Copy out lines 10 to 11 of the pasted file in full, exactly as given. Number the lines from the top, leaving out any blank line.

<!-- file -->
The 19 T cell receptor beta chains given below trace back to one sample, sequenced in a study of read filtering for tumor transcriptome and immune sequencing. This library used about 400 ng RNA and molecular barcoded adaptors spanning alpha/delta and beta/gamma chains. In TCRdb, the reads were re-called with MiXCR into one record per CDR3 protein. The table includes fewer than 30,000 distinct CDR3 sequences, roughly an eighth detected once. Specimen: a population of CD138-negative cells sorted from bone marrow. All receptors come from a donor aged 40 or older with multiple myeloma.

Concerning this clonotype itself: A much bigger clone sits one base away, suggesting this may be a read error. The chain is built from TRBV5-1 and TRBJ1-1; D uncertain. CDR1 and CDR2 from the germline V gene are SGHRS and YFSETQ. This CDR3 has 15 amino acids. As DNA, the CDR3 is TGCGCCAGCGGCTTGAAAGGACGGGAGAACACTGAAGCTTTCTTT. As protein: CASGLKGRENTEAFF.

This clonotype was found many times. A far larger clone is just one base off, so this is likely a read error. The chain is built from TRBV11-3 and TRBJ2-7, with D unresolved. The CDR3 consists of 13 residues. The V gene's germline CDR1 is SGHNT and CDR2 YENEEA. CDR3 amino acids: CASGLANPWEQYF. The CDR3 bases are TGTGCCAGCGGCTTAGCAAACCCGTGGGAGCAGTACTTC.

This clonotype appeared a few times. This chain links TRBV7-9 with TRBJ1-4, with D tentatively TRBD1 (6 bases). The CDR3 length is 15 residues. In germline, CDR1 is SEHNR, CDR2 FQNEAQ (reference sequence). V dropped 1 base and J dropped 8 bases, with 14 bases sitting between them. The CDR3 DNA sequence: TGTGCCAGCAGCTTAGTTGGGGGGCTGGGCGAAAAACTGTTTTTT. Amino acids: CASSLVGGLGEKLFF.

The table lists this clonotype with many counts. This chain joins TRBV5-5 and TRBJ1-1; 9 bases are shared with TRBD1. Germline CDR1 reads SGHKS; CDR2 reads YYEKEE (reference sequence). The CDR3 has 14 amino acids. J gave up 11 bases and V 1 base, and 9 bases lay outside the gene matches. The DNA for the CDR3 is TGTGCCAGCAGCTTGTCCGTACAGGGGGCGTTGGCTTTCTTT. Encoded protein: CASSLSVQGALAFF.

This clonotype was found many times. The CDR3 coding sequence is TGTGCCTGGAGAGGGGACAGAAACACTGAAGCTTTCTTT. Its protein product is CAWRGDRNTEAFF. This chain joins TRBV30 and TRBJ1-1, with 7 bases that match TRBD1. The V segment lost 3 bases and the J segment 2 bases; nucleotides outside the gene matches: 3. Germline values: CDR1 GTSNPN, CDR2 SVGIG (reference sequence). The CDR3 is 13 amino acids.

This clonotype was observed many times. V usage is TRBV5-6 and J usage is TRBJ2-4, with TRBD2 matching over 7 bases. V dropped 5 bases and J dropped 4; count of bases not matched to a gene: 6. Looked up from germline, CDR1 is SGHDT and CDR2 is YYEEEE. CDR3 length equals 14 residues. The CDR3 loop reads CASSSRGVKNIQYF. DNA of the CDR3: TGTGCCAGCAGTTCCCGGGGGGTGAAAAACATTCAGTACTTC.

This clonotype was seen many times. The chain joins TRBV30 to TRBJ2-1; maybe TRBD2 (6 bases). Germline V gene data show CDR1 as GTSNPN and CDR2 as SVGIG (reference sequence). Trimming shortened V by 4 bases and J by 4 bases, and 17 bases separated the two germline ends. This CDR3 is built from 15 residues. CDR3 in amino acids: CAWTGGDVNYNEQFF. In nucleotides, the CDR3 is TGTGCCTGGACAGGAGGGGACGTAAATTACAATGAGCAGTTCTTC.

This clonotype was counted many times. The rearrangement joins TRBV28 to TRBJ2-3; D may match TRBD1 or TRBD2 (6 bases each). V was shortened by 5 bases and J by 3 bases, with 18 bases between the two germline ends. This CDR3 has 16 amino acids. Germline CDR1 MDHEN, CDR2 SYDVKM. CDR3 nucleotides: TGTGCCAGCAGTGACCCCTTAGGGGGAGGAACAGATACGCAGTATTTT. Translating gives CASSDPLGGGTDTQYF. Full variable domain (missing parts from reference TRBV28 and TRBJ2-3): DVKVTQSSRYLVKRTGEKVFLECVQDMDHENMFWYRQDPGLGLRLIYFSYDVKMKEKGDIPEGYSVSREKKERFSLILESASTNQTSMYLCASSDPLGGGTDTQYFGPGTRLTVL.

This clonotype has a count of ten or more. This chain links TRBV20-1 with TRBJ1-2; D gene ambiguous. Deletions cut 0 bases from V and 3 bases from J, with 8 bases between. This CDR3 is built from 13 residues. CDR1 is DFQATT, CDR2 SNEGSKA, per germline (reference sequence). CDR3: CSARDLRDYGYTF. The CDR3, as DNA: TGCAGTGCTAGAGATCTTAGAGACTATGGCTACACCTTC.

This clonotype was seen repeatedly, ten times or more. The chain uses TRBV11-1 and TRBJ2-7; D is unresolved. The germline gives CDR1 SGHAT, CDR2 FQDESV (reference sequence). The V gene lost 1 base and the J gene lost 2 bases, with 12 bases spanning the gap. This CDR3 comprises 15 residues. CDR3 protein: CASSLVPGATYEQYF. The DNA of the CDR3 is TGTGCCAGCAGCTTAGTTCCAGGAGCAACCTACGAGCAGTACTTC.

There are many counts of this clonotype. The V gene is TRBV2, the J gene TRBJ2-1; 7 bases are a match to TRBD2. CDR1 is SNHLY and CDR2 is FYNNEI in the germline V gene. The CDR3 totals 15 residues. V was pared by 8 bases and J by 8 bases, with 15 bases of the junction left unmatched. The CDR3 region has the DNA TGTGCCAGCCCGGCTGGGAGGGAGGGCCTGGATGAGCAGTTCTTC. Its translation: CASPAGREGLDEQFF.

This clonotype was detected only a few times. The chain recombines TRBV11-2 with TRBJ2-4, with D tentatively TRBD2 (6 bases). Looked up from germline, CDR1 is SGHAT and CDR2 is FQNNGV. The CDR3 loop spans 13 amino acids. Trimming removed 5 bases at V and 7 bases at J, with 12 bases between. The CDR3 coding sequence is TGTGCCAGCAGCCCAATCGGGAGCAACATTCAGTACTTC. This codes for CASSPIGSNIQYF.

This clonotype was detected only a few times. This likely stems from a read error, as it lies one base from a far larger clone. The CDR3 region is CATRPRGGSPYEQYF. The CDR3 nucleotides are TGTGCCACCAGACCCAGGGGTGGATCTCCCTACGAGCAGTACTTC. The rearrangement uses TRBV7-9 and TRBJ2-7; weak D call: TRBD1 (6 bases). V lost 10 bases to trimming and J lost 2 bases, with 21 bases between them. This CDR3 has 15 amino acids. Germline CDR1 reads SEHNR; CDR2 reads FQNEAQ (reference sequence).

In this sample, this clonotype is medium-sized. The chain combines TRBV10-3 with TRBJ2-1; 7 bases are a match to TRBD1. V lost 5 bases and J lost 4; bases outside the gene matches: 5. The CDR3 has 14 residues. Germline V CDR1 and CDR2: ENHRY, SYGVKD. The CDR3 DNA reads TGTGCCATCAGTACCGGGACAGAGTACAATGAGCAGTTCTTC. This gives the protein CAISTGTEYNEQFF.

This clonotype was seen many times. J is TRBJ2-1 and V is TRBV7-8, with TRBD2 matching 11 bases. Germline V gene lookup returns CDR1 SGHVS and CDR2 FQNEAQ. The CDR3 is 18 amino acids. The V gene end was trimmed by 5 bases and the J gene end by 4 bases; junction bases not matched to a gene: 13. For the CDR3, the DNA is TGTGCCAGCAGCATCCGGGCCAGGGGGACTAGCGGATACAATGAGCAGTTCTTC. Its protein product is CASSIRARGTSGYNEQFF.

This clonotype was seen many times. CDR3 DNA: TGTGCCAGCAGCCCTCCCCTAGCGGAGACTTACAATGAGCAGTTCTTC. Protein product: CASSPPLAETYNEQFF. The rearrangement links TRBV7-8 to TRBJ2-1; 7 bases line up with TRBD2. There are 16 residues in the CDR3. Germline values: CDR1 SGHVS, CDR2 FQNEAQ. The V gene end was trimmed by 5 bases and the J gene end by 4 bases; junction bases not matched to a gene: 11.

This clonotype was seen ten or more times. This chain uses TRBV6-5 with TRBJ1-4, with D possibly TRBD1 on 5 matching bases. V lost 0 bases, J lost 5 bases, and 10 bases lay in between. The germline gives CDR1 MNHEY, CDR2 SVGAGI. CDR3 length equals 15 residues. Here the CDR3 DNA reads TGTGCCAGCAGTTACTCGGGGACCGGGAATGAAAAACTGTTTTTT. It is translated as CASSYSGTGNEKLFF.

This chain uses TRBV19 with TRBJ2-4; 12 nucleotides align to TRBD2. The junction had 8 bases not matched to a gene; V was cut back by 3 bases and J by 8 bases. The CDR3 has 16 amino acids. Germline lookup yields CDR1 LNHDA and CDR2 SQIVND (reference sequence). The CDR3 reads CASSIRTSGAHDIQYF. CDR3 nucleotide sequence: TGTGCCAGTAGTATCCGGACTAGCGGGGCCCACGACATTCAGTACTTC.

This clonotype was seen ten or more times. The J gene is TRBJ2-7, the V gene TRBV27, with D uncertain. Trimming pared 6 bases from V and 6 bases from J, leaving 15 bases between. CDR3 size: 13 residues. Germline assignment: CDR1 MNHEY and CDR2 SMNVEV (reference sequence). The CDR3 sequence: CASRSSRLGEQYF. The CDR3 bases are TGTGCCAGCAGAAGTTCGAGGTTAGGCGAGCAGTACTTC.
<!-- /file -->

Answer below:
This clonotype has a count of ten or more. This chain links TRBV20-1 with TRBJ1-2; D gene ambiguous. Deletions cut 0 bases from V and 3 bases from J, with 8 bases between. This CDR3 is built from 13 residues. CDR1 is DFQATT, CDR2 SNEGSKA, per germline (reference sequence). CDR3: CSARDLRDYGYTF. The CDR3, as DNA: TGCAGTGCTAGAGATCTTAGAGACTATGGCTACACCTTC.

This clonotype was seen repeatedly, ten times or more. The chain uses TRBV11-1 and TRBJ2-7; D is unresolved. The germline gives CDR1 SGHAT, CDR2 FQDESV (reference sequence). The V gene lost 1 base and the J gene lost 2 bases, with 12 bases spanning the gap. This CDR3 comprises 15 residues. CDR3 protein: CASSLVPGATYEQYF. The DNA of the CDR3 is TGTGCCAGCAGCTTAGTTCCAGGAGCAACCTACGAGCAGTACTTC.